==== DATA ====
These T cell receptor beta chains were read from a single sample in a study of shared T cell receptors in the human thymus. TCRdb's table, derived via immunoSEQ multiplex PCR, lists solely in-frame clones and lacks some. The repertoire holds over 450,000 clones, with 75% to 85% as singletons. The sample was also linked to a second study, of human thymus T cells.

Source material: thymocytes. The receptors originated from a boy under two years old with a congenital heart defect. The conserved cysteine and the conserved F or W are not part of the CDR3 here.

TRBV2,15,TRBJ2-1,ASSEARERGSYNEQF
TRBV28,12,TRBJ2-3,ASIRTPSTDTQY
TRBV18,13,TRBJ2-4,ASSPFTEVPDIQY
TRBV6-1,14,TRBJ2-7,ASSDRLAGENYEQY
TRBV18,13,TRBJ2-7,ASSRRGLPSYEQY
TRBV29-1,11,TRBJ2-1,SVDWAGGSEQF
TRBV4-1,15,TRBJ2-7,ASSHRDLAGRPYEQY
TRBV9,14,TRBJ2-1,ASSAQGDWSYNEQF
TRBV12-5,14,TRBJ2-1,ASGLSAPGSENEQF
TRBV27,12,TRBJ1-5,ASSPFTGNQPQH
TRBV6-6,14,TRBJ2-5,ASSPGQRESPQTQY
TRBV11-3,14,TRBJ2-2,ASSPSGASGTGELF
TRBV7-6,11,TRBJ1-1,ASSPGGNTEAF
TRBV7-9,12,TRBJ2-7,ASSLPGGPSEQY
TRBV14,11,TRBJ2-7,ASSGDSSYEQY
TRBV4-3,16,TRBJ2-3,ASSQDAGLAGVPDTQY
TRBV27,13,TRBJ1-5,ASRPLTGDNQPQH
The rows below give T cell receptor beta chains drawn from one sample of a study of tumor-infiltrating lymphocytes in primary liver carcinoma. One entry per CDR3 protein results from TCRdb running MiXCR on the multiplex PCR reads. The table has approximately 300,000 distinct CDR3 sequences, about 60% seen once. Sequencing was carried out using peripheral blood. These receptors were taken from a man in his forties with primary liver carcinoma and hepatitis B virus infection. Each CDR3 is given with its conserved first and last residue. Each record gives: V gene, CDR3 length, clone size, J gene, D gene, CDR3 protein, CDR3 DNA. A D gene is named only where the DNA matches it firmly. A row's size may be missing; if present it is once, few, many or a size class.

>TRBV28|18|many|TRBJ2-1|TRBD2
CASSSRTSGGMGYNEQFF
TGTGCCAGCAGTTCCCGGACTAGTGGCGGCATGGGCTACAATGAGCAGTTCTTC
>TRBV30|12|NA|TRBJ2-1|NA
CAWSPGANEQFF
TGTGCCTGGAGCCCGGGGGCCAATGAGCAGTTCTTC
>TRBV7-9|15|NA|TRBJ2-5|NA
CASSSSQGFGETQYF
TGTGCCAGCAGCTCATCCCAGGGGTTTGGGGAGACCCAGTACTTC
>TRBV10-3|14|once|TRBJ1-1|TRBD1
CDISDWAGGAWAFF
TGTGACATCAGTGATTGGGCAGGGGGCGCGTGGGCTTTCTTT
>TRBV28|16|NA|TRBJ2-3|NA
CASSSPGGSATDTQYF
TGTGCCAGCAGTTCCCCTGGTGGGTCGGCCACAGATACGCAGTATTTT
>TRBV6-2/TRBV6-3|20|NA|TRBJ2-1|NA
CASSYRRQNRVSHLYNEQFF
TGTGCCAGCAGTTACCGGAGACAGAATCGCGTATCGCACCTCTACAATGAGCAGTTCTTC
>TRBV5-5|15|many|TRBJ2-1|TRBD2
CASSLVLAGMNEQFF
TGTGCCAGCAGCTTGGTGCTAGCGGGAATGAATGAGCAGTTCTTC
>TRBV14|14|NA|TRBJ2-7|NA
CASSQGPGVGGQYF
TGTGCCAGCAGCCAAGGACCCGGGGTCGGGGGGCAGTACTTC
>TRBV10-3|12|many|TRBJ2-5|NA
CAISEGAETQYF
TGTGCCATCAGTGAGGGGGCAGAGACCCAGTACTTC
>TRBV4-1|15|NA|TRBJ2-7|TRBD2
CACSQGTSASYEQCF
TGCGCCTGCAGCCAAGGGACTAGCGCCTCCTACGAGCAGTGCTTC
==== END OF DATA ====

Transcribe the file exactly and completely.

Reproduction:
These T cell receptor beta chains were read from a single sample in a study of shared T cell receptors in the human thymus. TCRdb's table, derived via immunoSEQ multiplex PCR, lists solely in-frame clones and lacks some. The repertoire holds over 450,000 clones, with 75% to 85% as singletons. The sample was also linked to a second study, of human thymus T cells.

Source material: thymocytes. The receptors originated from a boy under two years old with a congenital heart defect. The conserved cysteine and the conserved F or W are not part of the CDR3 here.

TRBV2,15,TRBJ2-1,ASSEARERGSYNEQF
TRBV28,12,TRBJ2-3,ASIRTPSTDTQY
TRBV18,13,TRBJ2-4,ASSPFTEVPDIQY
TRBV6-1,14,TRBJ2-7,ASSDRLAGENYEQY
TRBV18,13,TRBJ2-7,ASSRRGLPSYEQY
TRBV29-1,11,TRBJ2-1,SVDWAGGSEQF
TRBV4-1,15,TRBJ2-7,ASSHRDLAGRPYEQY
TRBV9,14,TRBJ2-1,ASSAQGDWSYNEQF
TRBV12-5,14,TRBJ2-1,ASGLSAPGSENEQF
TRBV27,12,TRBJ1-5,ASSPFTGNQPQH
TRBV6-6,14,TRBJ2-5,ASSPGQRESPQTQY
TRBV11-3,14,TRBJ2-2,ASSPSGASGTGELF
TRBV7-6,11,TRBJ1-1,ASSPGGNTEAF
TRBV7-9,12,TRBJ2-7,ASSLPGGPSEQY
TRBV14,11,TRBJ2-7,ASSGDSSYEQY
TRBV4-3,16,TRBJ2-3,ASSQDAGLAGVPDTQY
TRBV27,13,TRBJ1-5,ASRPLTGDNQPQH
The rows below give T cell receptor beta chains drawn from one sample of a study of tumor-infiltrating lymphocytes in primary liver carcinoma. One entry per CDR3 protein results from TCRdb running MiXCR on the multiplex PCR reads. The table has approximately 300,000 distinct CDR3 sequences, about 60% seen once. Sequencing was carried out using peripheral blood. These receptors were taken from a man in his forties with primary liver carcinoma and hepatitis B virus infection. Each CDR3 is given with its conserved first and last residue. Each record gives: V gene, CDR3 length, clone size, J gene, D gene, CDR3 protein, CDR3 DNA. A D gene is named only where the DNA matches it firmly. A row's size may be missing; if present it is once, few, many or a size class.

>TRBV28|18|many|TRBJ2-1|TRBD2
CASSSRTSGGMGYNEQFF
TGTGCCAGCAGTTCCCGGACTAGTGGCGGCATGGGCTACAATGAGCAGTTCTTC
>TRBV30|12|NA|TRBJ2-1|NA
CAWSPGANEQFF
TGTGCCTGGAGCCCGGGGGCCAATGAGCAGTTCTTC
>TRBV7-9|15|NA|TRBJ2-5|NA
CASSSSQGFGETQYF
TGTGCCAGCAGCTCATCCCAGGGGTTTGGGGAGACCCAGTACTTC
>TRBV10-3|14|once|TRBJ1-1|TRBD1
CDISDWAGGAWAFF
TGTGACATCAGTGATTGGGCAGGGGGCGCGTGGGCTTTCTTT
>TRBV28|16|NA|TRBJ2-3|NA
CASSSPGGSATDTQYF
TGTGCCAGCAGTTCCCCTGGTGGGTCGGCCACAGATACGCAGTATTTT
>TRBV6-2/TRBV6-3|20|NA|TRBJ2-1|NA
CASSYRRQNRVSHLYNEQFF
TGTGCCAGCAGTTACCGGAGACAGAATCGCGTATCGCACCTCTACAATGAGCAGTTCTTC
>TRBV5-5|15|many|TRBJ2-1|TRBD2
CASSLVLAGMNEQFF
TGTGCCAGCAGCTTGGTGCTAGCGGGAATGAATGAGCAGTTCTTC
>TRBV14|14|NA|TRBJ2-7|NA
CASSQGPGVGGQYF
TGTGCCAGCAGCCAAGGACCCGGGGTCGGGGGGCAGTACTTC
>TRBV10-3|12|many|TRBJ2-5|NA
CAISEGAETQYF
TGTGCCATCAGTGAGGGGGCAGAGACCCAGTACTTC
>TRBV4-1|15|NA|TRBJ2-7|TRBD2
CACSQGTSASYEQCF
TGCGCCTGCAGCCAAGGGACTAGCGCCTCCTACGAGCAGTGCTTC